High Action Golf for WGC-Mexico Championship
Australian sports betting fans can catch some top-class golf from March 1-4 at the WGC-Mexico Championship. Dustin Johnson will be returning to defend his title – if he succeeds, he becomes only the third golfer in history to win two WGCs back-to-back.
The field does include some quality opponents, however, and the likes of Justin Thomas, current FedExCup champion, and Jon Rahm, who finished third at last year’s WGC, will make sure that Johnson doesn’t have it all his own way. But he also won this title in Miami in 2015, so apart from the double, he’s fired up to snatch his third title.
This year marks the tournament’s second hosting at the Club de Golf Chapultepec, west of Mexico City. Located at an elevation of 2,400m, it could well test the lungs and hearts of players more accustomed to sea level.
Plenty of Courses Boast Higher Elevations
While Chapultepec may leave some players short of breath, especially if they haven’t been paying enough attention to cardio and fitness training, it’s by no means the world’s most challenging golf course in terms of height above sea level.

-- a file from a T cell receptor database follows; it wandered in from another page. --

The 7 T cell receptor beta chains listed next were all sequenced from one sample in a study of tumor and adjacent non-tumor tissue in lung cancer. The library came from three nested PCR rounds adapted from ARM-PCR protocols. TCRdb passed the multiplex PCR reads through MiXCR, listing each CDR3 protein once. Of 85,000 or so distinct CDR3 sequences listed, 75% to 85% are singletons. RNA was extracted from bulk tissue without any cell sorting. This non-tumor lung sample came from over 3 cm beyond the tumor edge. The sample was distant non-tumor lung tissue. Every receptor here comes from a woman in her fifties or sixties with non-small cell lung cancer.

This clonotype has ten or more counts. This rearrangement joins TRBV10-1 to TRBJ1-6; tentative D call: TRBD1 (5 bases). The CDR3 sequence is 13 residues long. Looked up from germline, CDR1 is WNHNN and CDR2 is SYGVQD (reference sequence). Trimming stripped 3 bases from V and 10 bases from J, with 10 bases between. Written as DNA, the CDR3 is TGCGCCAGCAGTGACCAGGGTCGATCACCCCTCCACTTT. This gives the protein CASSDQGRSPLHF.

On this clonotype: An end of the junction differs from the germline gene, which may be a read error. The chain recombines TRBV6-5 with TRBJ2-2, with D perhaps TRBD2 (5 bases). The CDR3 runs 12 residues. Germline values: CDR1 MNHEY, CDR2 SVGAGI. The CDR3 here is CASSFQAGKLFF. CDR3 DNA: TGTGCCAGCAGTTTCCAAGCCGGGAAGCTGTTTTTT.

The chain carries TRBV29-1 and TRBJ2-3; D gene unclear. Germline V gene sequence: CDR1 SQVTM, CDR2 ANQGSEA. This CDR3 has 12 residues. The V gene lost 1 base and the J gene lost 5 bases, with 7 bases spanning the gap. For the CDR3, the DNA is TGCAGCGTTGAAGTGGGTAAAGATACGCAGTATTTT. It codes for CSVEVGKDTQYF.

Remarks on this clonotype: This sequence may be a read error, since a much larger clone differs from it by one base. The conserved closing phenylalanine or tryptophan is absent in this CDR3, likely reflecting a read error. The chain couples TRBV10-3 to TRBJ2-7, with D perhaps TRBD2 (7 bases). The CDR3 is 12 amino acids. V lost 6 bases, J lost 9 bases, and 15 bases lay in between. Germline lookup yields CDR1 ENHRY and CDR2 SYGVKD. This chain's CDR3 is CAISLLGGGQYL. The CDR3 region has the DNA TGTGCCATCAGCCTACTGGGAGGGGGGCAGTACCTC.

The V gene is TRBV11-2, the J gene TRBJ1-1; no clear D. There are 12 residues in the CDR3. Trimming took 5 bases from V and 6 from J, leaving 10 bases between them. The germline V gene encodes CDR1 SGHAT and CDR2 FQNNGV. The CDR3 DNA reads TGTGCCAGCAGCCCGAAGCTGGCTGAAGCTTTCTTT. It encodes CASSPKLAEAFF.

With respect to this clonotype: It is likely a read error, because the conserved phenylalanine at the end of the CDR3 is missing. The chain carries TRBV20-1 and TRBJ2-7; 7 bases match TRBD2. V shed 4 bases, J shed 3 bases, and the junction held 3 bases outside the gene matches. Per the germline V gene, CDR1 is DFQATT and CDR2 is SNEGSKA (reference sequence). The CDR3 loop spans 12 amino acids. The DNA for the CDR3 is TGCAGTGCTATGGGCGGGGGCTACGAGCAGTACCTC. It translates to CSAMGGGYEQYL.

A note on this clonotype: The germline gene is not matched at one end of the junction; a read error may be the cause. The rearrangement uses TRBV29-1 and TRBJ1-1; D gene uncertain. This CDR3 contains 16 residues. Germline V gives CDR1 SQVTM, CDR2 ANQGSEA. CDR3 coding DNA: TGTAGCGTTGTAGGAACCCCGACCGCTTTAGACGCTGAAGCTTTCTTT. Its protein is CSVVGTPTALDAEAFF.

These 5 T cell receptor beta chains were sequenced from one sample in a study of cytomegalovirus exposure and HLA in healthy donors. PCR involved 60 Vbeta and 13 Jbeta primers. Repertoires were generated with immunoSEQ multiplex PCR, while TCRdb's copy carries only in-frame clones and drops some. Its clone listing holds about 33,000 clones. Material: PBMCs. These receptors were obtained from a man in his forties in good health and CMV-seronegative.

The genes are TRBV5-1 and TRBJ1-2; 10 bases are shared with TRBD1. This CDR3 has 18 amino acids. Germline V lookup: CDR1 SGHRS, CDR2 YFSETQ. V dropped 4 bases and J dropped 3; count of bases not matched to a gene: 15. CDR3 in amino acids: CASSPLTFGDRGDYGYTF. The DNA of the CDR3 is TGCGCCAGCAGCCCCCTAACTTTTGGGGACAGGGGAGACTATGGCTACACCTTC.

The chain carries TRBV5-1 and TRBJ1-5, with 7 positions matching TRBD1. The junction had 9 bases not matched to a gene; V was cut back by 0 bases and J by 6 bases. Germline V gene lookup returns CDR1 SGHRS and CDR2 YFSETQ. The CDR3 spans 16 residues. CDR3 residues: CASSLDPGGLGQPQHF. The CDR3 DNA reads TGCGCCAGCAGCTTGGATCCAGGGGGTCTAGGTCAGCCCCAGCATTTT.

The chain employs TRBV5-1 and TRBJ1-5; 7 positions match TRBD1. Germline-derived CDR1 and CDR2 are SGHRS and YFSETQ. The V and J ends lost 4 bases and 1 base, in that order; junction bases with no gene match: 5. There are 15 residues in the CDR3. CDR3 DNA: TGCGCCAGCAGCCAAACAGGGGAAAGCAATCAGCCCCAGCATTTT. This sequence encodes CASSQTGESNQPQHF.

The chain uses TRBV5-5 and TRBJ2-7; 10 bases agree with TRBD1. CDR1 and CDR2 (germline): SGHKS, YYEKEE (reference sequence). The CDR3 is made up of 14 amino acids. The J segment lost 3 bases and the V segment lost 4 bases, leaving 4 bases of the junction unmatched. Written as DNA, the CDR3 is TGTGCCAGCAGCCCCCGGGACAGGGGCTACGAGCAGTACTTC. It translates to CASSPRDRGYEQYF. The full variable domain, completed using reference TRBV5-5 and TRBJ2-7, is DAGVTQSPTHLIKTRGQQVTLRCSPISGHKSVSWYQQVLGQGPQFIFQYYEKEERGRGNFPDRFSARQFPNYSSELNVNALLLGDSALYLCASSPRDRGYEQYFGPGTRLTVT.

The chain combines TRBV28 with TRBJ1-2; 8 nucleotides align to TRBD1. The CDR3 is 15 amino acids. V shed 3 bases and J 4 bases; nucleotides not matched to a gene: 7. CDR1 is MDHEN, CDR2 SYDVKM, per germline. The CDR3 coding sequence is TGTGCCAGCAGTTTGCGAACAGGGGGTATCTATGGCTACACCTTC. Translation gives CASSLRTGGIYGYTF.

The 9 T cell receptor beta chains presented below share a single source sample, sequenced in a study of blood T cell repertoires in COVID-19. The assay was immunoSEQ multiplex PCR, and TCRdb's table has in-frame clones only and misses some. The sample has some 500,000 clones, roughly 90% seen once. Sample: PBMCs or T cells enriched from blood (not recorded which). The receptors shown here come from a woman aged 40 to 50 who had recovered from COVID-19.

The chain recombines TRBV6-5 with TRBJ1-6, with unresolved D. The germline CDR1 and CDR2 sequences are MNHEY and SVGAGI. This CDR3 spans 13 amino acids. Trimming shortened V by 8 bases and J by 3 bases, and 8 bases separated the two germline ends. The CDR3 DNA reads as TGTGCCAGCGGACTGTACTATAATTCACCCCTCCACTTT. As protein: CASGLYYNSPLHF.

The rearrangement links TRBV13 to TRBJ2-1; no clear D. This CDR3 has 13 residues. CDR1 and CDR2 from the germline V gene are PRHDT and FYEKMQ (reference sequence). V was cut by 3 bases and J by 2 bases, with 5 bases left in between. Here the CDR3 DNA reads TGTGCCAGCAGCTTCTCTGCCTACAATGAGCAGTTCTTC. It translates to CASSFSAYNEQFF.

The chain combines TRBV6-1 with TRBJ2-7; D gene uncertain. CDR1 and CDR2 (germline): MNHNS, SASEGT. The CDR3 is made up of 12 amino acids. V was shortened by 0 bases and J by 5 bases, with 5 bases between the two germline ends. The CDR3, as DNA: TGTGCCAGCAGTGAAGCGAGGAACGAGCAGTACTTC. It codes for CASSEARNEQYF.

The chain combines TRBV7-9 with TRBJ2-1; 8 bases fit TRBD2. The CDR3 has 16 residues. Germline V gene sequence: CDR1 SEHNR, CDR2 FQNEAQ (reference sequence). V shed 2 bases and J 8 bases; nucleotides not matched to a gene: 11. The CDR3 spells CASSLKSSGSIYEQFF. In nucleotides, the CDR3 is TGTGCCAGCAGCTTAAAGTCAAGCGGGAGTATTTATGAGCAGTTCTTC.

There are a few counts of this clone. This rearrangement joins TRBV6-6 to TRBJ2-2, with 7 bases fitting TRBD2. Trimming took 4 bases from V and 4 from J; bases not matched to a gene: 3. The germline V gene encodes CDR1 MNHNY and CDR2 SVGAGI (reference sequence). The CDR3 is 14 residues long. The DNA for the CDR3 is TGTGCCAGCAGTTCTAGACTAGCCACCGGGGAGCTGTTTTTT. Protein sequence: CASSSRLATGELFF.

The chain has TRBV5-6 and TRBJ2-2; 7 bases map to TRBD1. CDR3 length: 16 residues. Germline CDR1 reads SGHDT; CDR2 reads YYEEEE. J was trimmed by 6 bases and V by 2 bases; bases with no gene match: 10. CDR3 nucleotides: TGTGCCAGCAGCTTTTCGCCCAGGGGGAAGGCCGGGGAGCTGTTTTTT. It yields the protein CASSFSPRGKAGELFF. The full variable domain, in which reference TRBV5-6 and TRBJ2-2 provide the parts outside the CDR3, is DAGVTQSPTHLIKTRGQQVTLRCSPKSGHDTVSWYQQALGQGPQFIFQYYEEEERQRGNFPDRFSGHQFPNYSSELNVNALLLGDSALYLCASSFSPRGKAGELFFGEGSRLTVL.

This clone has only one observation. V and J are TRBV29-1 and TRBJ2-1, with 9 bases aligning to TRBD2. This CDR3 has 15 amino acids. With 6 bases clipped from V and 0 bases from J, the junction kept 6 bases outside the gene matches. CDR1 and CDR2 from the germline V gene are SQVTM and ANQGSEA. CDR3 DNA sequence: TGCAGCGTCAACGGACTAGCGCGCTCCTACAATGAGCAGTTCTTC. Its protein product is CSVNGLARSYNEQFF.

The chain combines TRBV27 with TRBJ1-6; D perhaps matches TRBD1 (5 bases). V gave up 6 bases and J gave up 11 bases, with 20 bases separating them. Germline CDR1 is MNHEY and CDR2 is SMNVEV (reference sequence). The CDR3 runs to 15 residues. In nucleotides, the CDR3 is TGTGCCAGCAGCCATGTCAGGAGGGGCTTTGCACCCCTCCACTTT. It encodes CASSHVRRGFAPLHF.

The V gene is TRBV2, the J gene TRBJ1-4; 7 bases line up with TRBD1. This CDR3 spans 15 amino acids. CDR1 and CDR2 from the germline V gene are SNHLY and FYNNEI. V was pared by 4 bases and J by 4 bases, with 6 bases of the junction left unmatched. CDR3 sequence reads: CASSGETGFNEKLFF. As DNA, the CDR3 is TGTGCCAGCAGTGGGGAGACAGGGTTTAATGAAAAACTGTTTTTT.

That honour currently goes to the Yak Golf Course in Kupup, in India’s East Sikkim region, according to Guinness World Records.
Yak lies at an elevation of 3,970m, so it would definitely be a tiring 5,510m tramp around the links. It’s located on an army base, however, so it’s not open to the public – or more likely, it’s only open to members of the public who are friendly with the base commander…
The highest public course in the world, according to World Golf, is the La Paz Golf Club in Bolivia, at 3,342m. China’s Yunnan province has the Jade Dragon Snow Mountain Golf Course in Gan Haizi, which lies at 3,048m.
At its highest point, the world’s loftiest championship-grade course – Colorado’s Copper Mountain – tops out at 3,006m, and Colorado also has the Mt Massive course in Leadville, lying at 2,950m.
The highest of them all, however, used to be Peru’s Tuctu Golf Club, nestled in the Andes at 4,369m – one of the recreational facilities built for a nearby mine, but which were abandoned when it closed in the early 1990s. A certain golfing president would definitely need to trail an oxygen tank around this one…